The Thrill of Victory, Etc. Warren Miller's skiing and snowboarding film Freeriders captures more than just white-knuckle verticals and flying powder, although there's no shortage of either. In his quest for fresh snow and adventurous athletes, the 73-year-old sports film guru also found the skiing nuns of Idaho, "Dummy Downhill" homemade-sled races in Vermont, septuagenarian Klaus Obermeyer's invention of the snow kayak, and snowless skiing at "Plastic on the Palisades," a resort banked by man-made hills near otherwise flat and mostly snowless London. On the extreme end, skiers brave the steep slopes of Portillo, Chile, and snowboard Swiss peaks, risking their necks in some of the world's most breathtaking natural scenery. Skiing gold medalist and local talent Jonny Moseley appears in a high-flying segment about old- and new-school aerial techniques. This testament to unfettered thrill-seeking screens at 6 and 9 p.m. (also Friday at 6:30 and 9:30 p.m.) at the Palace of Fine Arts, Bay & Lyon, S.F. Admission is $13; call 284-9990.
Get Lucky The best way to write a play is to "take two characters and get them in an argument," as playwright Beth Henley once put it. Henley's own characters (especially her women) in the Pulitzer-winning drama Crimes of the Heart and The Miss Firecracker Contest survive arguments as well as bad breaks and personal crises, relying on grit and a dollop of Southern sass to see them through. Expect more of the same as the Actors Theater stages Henley's comedy The Lucky Spot, set on Christmas Eve 1934 in Louisiana's backwoods. Hooker (Keith Burkland), the financially strapped owner of a new dance hall, faces off with his ex-con wife, a klutzy taxi dancer, and his pregnant teen-age fiancee, but despite all the bickering, everyone winds up having a damn fine Christmas. Finn Curtin directs the show, which opens at 8 p.m. (and runs through Dec. 19) at the Actors Theater, 533 Sutter (at Mason), S.F. Admission is $16-18; call 296-9179.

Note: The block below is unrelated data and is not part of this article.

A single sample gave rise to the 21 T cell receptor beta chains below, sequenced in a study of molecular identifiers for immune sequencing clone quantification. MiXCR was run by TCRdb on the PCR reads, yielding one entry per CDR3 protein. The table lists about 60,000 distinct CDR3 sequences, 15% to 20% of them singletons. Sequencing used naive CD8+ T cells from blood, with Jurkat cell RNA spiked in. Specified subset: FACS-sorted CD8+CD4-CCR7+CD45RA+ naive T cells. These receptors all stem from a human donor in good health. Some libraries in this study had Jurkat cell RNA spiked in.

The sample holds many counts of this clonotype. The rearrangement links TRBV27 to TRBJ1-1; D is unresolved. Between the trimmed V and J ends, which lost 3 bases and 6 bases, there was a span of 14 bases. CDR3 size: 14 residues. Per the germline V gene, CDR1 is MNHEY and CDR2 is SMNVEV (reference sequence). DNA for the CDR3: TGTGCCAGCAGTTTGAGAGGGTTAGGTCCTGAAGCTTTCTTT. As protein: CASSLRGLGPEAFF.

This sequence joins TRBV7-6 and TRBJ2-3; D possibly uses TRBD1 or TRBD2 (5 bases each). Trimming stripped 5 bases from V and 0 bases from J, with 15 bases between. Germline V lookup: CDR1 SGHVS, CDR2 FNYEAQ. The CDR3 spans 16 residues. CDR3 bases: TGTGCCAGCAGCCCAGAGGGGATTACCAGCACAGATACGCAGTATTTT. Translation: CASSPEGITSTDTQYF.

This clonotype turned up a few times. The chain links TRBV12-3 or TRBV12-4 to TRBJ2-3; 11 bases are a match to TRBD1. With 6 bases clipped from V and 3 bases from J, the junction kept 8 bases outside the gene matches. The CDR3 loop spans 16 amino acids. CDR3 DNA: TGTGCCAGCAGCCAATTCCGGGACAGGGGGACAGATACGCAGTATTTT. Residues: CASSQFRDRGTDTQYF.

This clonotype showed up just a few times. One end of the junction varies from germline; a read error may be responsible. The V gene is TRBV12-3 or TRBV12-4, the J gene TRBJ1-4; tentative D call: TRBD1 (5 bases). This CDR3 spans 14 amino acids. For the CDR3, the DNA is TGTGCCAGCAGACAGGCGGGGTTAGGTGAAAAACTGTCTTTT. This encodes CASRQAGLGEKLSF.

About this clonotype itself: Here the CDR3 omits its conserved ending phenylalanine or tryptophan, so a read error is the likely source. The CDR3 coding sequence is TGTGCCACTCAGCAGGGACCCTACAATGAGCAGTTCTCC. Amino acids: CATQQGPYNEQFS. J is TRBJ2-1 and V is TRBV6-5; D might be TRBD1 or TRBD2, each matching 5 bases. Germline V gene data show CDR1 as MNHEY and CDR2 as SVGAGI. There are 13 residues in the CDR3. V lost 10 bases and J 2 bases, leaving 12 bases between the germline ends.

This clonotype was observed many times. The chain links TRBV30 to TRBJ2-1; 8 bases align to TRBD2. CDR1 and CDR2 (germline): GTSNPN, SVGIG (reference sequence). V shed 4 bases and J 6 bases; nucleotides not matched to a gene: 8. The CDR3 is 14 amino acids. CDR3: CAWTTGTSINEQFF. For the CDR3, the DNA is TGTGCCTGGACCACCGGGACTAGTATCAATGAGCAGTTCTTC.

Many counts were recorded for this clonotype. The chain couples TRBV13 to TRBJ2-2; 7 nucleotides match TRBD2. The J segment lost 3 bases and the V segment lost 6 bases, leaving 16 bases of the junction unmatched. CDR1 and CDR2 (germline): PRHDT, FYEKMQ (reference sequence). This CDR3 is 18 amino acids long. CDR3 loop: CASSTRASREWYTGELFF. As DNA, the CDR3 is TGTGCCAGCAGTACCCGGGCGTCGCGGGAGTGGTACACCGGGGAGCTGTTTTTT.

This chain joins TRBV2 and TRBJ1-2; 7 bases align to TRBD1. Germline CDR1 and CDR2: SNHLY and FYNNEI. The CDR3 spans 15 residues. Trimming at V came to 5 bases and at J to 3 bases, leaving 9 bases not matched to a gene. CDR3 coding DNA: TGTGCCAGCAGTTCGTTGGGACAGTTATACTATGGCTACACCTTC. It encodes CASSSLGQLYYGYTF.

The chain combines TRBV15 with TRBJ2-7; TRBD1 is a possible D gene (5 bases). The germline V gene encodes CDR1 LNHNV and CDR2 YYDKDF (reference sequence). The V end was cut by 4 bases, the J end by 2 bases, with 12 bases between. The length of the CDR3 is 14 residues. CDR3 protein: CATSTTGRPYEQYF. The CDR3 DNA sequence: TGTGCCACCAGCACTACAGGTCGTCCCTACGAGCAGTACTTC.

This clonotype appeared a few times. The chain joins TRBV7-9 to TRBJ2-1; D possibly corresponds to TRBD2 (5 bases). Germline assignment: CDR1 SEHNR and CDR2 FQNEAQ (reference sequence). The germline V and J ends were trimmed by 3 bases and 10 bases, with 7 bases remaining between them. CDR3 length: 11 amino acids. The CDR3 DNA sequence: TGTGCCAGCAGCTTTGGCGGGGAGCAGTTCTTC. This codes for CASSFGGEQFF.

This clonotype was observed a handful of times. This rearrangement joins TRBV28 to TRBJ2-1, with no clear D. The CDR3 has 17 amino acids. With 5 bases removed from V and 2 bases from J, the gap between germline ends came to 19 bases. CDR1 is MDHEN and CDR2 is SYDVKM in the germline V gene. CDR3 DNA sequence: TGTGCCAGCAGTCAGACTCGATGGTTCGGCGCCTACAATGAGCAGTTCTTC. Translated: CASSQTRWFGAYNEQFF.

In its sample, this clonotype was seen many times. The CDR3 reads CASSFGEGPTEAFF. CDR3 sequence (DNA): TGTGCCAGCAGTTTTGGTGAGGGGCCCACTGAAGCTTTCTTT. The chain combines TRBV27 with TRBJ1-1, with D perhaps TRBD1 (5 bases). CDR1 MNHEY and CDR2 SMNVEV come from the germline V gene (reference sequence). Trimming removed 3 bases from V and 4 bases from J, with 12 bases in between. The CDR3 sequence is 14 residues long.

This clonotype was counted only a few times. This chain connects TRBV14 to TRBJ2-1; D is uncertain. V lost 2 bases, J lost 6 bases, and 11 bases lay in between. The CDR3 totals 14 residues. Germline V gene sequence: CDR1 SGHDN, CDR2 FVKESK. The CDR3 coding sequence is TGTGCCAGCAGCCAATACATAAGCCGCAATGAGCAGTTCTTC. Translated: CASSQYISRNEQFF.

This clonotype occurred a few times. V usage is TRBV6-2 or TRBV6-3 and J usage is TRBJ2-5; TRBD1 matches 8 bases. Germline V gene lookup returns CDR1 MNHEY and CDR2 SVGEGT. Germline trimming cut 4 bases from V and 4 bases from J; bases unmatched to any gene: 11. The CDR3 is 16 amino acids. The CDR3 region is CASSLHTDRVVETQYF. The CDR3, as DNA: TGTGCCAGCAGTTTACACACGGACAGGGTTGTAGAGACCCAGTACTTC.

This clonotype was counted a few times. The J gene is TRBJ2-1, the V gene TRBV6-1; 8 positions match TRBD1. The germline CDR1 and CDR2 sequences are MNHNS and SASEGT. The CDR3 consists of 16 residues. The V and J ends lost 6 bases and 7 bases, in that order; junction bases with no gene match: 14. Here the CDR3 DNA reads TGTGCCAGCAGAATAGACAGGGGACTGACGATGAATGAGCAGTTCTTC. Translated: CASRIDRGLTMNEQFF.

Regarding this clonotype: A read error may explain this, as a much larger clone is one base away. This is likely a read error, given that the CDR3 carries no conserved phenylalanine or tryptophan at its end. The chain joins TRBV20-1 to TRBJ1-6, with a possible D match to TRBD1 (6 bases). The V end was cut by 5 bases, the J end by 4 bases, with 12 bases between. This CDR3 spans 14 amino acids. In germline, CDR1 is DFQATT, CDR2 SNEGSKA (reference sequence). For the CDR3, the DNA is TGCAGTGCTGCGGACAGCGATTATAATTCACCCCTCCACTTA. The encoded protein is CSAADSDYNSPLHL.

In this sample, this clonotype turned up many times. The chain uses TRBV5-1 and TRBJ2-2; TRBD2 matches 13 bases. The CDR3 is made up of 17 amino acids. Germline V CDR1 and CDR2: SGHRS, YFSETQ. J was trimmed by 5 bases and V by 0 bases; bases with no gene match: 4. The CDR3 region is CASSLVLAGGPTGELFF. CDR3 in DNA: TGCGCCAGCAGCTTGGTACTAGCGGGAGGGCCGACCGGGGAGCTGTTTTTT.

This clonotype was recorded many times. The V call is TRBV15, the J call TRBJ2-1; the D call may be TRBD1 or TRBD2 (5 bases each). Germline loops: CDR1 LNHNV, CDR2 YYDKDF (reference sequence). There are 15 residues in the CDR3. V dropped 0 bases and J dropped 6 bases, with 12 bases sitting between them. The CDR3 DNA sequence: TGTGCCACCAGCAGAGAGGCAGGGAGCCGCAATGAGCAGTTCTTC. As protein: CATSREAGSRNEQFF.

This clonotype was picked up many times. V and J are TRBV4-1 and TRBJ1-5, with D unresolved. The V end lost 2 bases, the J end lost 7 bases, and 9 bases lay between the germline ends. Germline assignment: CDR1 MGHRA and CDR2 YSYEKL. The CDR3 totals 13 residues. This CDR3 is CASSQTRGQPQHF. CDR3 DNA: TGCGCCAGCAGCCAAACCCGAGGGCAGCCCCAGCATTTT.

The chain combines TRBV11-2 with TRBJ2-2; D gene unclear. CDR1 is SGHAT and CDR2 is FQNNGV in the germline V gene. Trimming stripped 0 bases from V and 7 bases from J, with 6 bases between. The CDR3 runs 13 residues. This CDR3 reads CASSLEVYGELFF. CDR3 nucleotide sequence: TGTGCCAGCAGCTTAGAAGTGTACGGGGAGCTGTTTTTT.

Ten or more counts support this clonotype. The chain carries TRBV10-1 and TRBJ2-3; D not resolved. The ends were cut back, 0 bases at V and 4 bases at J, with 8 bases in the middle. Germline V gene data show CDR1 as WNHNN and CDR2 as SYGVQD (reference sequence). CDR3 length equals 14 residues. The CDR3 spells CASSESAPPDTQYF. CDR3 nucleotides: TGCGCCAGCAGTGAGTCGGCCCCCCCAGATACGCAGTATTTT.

Fascinatin' Rhythm The 30th annual Taiko Festival opens with a bang and never lets up. The weekendlong fest, highlighting the thunderous, rhythmic percussion of traditional Japanese drumming, opens tonight with a gala at which a sake cask will be broken with a mighty crack and drinks ceremonially circulated for good luck; participating performers will accompany a rice pounding ceremony with taiko drumming and song as luminaries like Pat Morita and George Lucas look on. At the International Taiko Festival Concert later this evening, San Francisco Taiko Dojo and Japan's Nihon Taiko Dojo will be hitting the big drums, which were originally intended to spur villagers into battle. They'll be joined by groups representing taiko's modern permutations: Native American percussionist Benito Concha, Kitaro, taiko/jazz pianist Eiji Tsuchiya, and Tahitian and Hawaiian dancing and drumming from Hawaii Matsuri Daiko. Panel discussions, workshops, and more music round out the weekend. The festival opens at 5:30 p.m. in the West Pauly Ballroom, UC Berkeley campus. Admission is $20-100; call 928-2456.